Why I renewed our passports in the midst of a pandemic and how long it took
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It’s been 294 days since we were last outside the U.S.
That international foray was a brief five-hour jaunt to Mexico on a four-night Disney Cruise — but still an important benchmark. In an alternate timeline, we would have collected at least three or four more passport stamps since then with planned trips to Banff in Canada and Europe using points and miles.
Now, however, we don’t know for sure when we will leave the country again. Most countries won’t take us, and for now, we’ve taken to keeping our travels closer to home.
Still, time continues on, and my 5-year-old daughter’s first passport expired since that cruise. My passport had less than a year left — which really means less than six months left in regards to many destinations.
So, even though we had no definitive international travel plans, we renewed our passports in the midst of a pandemic for two reasons: one practical, the other rooted in hope. Here’s how the process went and how long it took to get our new passports in our hands.
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There’s a backlog of passport applications
Close to 1 million U.S. passport applications and renewals are currently waiting to be processed. In the last week of September, there were 176,000 applications submitted and 168,000 successfully processed. That means the U.S. Department of State was struggling to stay ahead of the backlog, and it is taking longer than usual to get a passport right now.
However, expedited service has recently become available once again for an additional fee, and a limited number of in-person appointments for those with urgent international travel within 72 hours are also again available.
When international travel is more readily available, it’s likely there will be a surge of travelers realizing they need to update passports that may have expired during the pandemic.
I wanted to get our paperwork in sooner in case things get worse later — either because of the aforementioned surge or, also possibly because we return to a more locked-down state of operations where routine renewals aren’t processed at all.
After all, not every acceptance facility is operational. There are a few situations (such as your first passport or for a child’s passport) when you have to apply in person, so you need both federal processing to be operational, as well as your local post office, courthouse or other facility to be open so you can apply in person. (Be sure to make an appointment online in advance.)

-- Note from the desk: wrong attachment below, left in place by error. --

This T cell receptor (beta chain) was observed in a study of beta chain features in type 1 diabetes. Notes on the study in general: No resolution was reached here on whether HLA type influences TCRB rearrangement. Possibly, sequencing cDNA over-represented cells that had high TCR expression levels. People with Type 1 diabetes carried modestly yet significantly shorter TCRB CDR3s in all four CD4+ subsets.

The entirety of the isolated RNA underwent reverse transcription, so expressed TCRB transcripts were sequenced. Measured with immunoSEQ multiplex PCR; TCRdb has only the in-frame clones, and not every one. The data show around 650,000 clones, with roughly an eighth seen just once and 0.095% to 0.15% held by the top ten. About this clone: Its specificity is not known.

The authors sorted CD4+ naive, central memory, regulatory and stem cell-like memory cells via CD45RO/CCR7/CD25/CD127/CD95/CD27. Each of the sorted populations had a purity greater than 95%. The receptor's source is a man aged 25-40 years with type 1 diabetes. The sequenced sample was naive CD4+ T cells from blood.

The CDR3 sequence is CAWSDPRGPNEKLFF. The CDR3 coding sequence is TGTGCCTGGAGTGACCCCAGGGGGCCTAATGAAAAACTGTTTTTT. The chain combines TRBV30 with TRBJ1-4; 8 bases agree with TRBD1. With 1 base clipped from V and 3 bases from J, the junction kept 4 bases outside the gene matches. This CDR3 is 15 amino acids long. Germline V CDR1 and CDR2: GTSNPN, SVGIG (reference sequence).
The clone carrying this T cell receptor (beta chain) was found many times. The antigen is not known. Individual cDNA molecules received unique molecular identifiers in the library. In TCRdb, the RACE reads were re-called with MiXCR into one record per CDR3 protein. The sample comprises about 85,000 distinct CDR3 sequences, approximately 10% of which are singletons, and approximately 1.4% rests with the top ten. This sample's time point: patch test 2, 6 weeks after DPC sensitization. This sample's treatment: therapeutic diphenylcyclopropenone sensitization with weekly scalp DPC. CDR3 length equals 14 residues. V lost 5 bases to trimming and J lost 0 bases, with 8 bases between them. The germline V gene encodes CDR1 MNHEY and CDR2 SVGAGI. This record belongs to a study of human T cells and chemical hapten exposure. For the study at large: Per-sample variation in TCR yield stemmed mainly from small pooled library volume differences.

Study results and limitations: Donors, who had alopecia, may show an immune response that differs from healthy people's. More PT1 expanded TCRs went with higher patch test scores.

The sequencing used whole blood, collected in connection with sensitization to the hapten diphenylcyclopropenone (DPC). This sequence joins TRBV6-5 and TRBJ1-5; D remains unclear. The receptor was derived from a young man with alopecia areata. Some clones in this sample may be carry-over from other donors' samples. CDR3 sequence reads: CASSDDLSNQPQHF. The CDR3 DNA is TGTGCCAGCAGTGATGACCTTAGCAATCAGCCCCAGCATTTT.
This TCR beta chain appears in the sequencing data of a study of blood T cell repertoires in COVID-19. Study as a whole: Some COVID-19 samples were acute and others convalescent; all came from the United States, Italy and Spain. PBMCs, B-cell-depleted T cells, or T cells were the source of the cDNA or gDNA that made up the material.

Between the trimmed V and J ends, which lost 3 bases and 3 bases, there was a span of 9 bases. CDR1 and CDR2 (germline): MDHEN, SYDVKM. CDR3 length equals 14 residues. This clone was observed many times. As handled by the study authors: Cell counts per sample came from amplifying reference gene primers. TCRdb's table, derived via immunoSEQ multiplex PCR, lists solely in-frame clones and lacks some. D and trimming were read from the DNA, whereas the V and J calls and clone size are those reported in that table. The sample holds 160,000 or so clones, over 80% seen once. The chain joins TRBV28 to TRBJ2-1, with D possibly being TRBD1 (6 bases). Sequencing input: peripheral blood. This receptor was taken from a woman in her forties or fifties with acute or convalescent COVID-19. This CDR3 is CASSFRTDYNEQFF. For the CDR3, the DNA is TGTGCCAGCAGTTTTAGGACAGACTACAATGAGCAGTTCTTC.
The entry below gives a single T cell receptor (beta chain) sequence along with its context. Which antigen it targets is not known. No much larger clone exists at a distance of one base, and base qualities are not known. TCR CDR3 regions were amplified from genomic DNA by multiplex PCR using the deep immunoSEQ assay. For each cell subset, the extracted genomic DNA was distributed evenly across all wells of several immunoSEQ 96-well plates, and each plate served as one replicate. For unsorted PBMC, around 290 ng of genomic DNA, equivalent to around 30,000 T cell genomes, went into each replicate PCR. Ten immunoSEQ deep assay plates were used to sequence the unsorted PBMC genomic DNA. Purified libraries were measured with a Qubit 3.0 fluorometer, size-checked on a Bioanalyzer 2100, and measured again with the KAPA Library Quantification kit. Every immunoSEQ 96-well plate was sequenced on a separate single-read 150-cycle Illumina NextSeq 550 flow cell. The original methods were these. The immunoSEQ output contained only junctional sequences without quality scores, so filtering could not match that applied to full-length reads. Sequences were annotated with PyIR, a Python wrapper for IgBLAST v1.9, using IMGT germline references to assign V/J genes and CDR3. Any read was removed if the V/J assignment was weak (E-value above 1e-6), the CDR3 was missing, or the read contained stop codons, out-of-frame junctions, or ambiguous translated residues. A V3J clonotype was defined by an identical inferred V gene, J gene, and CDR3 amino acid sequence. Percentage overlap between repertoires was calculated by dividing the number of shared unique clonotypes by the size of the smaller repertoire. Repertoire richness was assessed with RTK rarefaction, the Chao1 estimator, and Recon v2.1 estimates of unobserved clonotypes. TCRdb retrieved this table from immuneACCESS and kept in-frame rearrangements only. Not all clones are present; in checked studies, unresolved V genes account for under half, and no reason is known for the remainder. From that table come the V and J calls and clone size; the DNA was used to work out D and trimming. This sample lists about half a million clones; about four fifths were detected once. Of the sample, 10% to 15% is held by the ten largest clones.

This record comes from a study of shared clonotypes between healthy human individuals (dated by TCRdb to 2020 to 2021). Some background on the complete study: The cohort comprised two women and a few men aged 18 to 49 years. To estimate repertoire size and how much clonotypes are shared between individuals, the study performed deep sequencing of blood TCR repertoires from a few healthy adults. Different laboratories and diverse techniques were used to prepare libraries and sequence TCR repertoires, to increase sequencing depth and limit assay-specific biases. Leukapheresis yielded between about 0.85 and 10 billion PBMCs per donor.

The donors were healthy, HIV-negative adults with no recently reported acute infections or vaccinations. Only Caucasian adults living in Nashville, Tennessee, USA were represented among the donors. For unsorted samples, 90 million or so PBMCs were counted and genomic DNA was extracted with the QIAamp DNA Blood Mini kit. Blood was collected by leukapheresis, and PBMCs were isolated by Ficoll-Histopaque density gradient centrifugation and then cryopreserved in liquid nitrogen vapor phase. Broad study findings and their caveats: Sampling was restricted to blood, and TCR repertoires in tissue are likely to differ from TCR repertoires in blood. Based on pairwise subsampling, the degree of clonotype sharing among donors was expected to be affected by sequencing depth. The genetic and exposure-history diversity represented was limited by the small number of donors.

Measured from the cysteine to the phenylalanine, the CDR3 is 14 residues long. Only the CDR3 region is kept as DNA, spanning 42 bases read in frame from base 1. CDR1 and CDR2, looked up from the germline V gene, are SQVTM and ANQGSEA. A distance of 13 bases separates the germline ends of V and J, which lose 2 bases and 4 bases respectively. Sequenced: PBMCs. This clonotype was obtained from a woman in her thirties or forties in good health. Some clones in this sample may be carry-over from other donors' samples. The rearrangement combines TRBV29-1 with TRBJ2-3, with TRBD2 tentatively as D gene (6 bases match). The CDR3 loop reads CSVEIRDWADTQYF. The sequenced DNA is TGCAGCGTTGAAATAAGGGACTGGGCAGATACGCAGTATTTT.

As you look at your own passport expiration dates, remember that child passports expire after just five years — and most passports aren’t all that useful in the last six months of validity.
New passports give us something to look forward to
In addition to simple paperwork reasons, putting on our masks and walking into the post office to renew our passports was done mostly in the name of hope. Hope that there will be future travel opportunities. Hope that our U.S. passports will one day be widely accepted again. Hope that we’ll beat this virus.
For my own mental health, I needed to believe that there will be a tomorrow that’s better than today. And for me, a part of believing that “normal” will return means actively preparing for its arrival by renewing our passports, continuing to collect points and miles, and dreaming about and researching where to go next.
Related: 6 trips to plan a year in advance
How long it took for our passports to renew
My renewal passport application was sent by mail in mid-August, and it took right at two months to receive the new passport that is ready to rock for almost the next decade. My daughter’s passport application that was sent on the same day, took a little over two weeks longer to arrive, but both were within the stated estimated timeframe of up to 10 to 12 weeks.
I don’t count countries and I couldn’t tell you how many passport stamps my children and I have, but I do treasure all of our travel experiences.
And while there’s more than enough to see and do across the U.S. to keep us busy for quite a while, we renewed our passports in the hope that, someday, we’ll be able to enjoy new adventures abroad.
Featured photo by Summer Hull/The Points Guy
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